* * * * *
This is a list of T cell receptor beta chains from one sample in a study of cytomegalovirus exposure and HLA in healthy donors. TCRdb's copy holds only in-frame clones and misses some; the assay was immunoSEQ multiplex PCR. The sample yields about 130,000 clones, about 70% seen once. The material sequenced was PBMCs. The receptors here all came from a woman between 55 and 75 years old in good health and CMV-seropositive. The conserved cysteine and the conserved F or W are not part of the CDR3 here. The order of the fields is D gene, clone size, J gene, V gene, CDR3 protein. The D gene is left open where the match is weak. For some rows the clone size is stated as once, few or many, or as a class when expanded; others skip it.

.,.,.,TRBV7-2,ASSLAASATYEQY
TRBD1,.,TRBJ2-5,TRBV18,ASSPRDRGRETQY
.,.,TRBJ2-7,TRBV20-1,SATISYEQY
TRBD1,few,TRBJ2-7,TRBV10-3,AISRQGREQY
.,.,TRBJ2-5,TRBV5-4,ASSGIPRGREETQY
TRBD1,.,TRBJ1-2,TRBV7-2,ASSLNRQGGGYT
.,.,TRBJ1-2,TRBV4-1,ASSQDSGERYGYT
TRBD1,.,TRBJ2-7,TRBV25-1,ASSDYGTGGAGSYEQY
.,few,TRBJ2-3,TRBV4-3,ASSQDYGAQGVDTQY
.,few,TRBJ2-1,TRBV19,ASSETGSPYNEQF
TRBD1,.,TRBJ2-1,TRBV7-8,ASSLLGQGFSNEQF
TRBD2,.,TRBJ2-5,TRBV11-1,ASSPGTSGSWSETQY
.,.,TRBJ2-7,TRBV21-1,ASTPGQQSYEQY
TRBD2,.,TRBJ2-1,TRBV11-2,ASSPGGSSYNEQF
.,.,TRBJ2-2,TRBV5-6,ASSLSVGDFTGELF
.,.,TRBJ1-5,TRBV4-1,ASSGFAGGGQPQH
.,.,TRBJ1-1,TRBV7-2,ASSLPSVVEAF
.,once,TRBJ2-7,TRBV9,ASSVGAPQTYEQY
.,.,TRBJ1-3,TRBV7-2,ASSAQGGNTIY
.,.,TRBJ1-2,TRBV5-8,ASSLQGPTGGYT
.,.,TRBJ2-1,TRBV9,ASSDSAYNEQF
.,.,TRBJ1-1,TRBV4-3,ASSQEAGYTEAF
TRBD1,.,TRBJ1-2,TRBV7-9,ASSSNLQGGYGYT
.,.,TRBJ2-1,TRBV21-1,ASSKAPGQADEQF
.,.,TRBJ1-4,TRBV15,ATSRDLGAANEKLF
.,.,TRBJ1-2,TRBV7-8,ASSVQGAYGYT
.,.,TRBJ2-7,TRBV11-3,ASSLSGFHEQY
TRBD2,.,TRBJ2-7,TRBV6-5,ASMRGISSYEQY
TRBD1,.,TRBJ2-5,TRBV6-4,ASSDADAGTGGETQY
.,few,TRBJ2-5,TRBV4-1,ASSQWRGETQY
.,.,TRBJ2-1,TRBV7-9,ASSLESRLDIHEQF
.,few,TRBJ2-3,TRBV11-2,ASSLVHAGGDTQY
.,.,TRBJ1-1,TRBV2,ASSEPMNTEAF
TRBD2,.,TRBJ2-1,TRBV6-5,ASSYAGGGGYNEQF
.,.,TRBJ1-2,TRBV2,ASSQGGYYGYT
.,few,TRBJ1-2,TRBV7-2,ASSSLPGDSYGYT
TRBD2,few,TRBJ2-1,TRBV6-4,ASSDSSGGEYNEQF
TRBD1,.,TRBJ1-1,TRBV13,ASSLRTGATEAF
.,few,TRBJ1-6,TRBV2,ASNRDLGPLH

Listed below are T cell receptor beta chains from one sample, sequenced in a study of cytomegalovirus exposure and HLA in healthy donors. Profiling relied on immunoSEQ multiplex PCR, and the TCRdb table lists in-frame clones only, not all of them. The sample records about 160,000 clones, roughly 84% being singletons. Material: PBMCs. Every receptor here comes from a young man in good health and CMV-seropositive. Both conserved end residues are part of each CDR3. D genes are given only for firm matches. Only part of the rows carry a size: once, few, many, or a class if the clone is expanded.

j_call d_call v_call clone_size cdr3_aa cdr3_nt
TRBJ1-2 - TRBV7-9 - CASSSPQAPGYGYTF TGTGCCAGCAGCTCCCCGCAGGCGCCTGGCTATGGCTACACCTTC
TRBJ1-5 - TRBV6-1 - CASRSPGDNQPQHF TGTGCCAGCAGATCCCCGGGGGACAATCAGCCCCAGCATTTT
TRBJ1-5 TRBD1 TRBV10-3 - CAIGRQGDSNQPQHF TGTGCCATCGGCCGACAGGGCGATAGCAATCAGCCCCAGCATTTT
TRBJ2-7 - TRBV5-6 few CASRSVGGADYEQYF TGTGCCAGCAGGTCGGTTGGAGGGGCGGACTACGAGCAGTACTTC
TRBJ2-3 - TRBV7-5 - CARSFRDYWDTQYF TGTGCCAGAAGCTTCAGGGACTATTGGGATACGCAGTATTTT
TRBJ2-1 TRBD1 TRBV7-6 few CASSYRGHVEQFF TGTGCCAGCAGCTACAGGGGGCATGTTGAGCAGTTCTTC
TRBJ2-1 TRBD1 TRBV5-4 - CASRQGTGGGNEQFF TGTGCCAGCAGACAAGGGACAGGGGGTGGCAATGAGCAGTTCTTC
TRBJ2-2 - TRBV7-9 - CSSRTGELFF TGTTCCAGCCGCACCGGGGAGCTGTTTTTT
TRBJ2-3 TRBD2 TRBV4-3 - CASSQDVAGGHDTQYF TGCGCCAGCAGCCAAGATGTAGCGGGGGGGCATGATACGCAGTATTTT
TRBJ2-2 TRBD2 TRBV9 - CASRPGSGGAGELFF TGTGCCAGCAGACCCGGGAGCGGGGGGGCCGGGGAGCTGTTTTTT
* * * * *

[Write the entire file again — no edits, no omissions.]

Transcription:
This is a list of T cell receptor beta chains from one sample in a study of cytomegalovirus exposure and HLA in healthy donors. TCRdb's copy holds only in-frame clones and misses some; the assay was immunoSEQ multiplex PCR. The sample yields about 130,000 clones, about 70% seen once. The material sequenced was PBMCs. The receptors here all came from a woman between 55 and 75 years old in good health and CMV-seropositive. The conserved cysteine and the conserved F or W are not part of the CDR3 here. The order of the fields is D gene, clone size, J gene, V gene, CDR3 protein. The D gene is left open where the match is weak. For some rows the clone size is stated as once, few or many, or as a class when expanded; others skip it.

.,.,.,TRBV7-2,ASSLAASATYEQY
TRBD1,.,TRBJ2-5,TRBV18,ASSPRDRGRETQY
.,.,TRBJ2-7,TRBV20-1,SATISYEQY
TRBD1,few,TRBJ2-7,TRBV10-3,AISRQGREQY
.,.,TRBJ2-5,TRBV5-4,ASSGIPRGREETQY
TRBD1,.,TRBJ1-2,TRBV7-2,ASSLNRQGGGYT
.,.,TRBJ1-2,TRBV4-1,ASSQDSGERYGYT
TRBD1,.,TRBJ2-7,TRBV25-1,ASSDYGTGGAGSYEQY
.,few,TRBJ2-3,TRBV4-3,ASSQDYGAQGVDTQY
.,few,TRBJ2-1,TRBV19,ASSETGSPYNEQF
TRBD1,.,TRBJ2-1,TRBV7-8,ASSLLGQGFSNEQF
TRBD2,.,TRBJ2-5,TRBV11-1,ASSPGTSGSWSETQY
.,.,TRBJ2-7,TRBV21-1,ASTPGQQSYEQY
TRBD2,.,TRBJ2-1,TRBV11-2,ASSPGGSSYNEQF
.,.,TRBJ2-2,TRBV5-6,ASSLSVGDFTGELF
.,.,TRBJ1-5,TRBV4-1,ASSGFAGGGQPQH
.,.,TRBJ1-1,TRBV7-2,ASSLPSVVEAF
.,once,TRBJ2-7,TRBV9,ASSVGAPQTYEQY
.,.,TRBJ1-3,TRBV7-2,ASSAQGGNTIY
.,.,TRBJ1-2,TRBV5-8,ASSLQGPTGGYT
.,.,TRBJ2-1,TRBV9,ASSDSAYNEQF
.,.,TRBJ1-1,TRBV4-3,ASSQEAGYTEAF
TRBD1,.,TRBJ1-2,TRBV7-9,ASSSNLQGGYGYT
.,.,TRBJ2-1,TRBV21-1,ASSKAPGQADEQF
.,.,TRBJ1-4,TRBV15,ATSRDLGAANEKLF
.,.,TRBJ1-2,TRBV7-8,ASSVQGAYGYT
.,.,TRBJ2-7,TRBV11-3,ASSLSGFHEQY
TRBD2,.,TRBJ2-7,TRBV6-5,ASMRGISSYEQY
TRBD1,.,TRBJ2-5,TRBV6-4,ASSDADAGTGGETQY
.,few,TRBJ2-5,TRBV4-1,ASSQWRGETQY
.,.,TRBJ2-1,TRBV7-9,ASSLESRLDIHEQF
.,few,TRBJ2-3,TRBV11-2,ASSLVHAGGDTQY
.,.,TRBJ1-1,TRBV2,ASSEPMNTEAF
TRBD2,.,TRBJ2-1,TRBV6-5,ASSYAGGGGYNEQF
.,.,TRBJ1-2,TRBV2,ASSQGGYYGYT
.,few,TRBJ1-2,TRBV7-2,ASSSLPGDSYGYT
TRBD2,few,TRBJ2-1,TRBV6-4,ASSDSSGGEYNEQF
TRBD1,.,TRBJ1-1,TRBV13,ASSLRTGATEAF
.,few,TRBJ1-6,TRBV2,ASNRDLGPLH

Listed below are T cell receptor beta chains from one sample, sequenced in a study of cytomegalovirus exposure and HLA in healthy donors. Profiling relied on immunoSEQ multiplex PCR, and the TCRdb table lists in-frame clones only, not all of them. The sample records about 160,000 clones, roughly 84% being singletons. Material: PBMCs. Every receptor here comes from a young man in good health and CMV-seropositive. Both conserved end residues are part of each CDR3. D genes are given only for firm matches. Only part of the rows carry a size: once, few, many, or a class if the clone is expanded.

j_call d_call v_call clone_size cdr3_aa cdr3_nt
TRBJ1-2 - TRBV7-9 - CASSSPQAPGYGYTF TGTGCCAGCAGCTCCCCGCAGGCGCCTGGCTATGGCTACACCTTC
TRBJ1-5 - TRBV6-1 - CASRSPGDNQPQHF TGTGCCAGCAGATCCCCGGGGGACAATCAGCCCCAGCATTTT
TRBJ1-5 TRBD1 TRBV10-3 - CAIGRQGDSNQPQHF TGTGCCATCGGCCGACAGGGCGATAGCAATCAGCCCCAGCATTTT
TRBJ2-7 - TRBV5-6 few CASRSVGGADYEQYF TGTGCCAGCAGGTCGGTTGGAGGGGCGGACTACGAGCAGTACTTC
TRBJ2-3 - TRBV7-5 - CARSFRDYWDTQYF TGTGCCAGAAGCTTCAGGGACTATTGGGATACGCAGTATTTT
TRBJ2-1 TRBD1 TRBV7-6 few CASSYRGHVEQFF TGTGCCAGCAGCTACAGGGGGCATGTTGAGCAGTTCTTC
TRBJ2-1 TRBD1 TRBV5-4 - CASRQGTGGGNEQFF TGTGCCAGCAGACAAGGGACAGGGGGTGGCAATGAGCAGTTCTTC
TRBJ2-2 - TRBV7-9 - CSSRTGELFF TGTTCCAGCCGCACCGGGGAGCTGTTTTTT
TRBJ2-3 TRBD2 TRBV4-3 - CASSQDVAGGHDTQYF TGCGCCAGCAGCCAAGATGTAGCGGGGGGGCATGATACGCAGTATTTT
TRBJ2-2 TRBD2 TRBV9 - CASRPGSGGAGELFF TGTGCCAGCAGACCCGGGAGCGGGGGGGCCGGGGAGCTGTTTTTT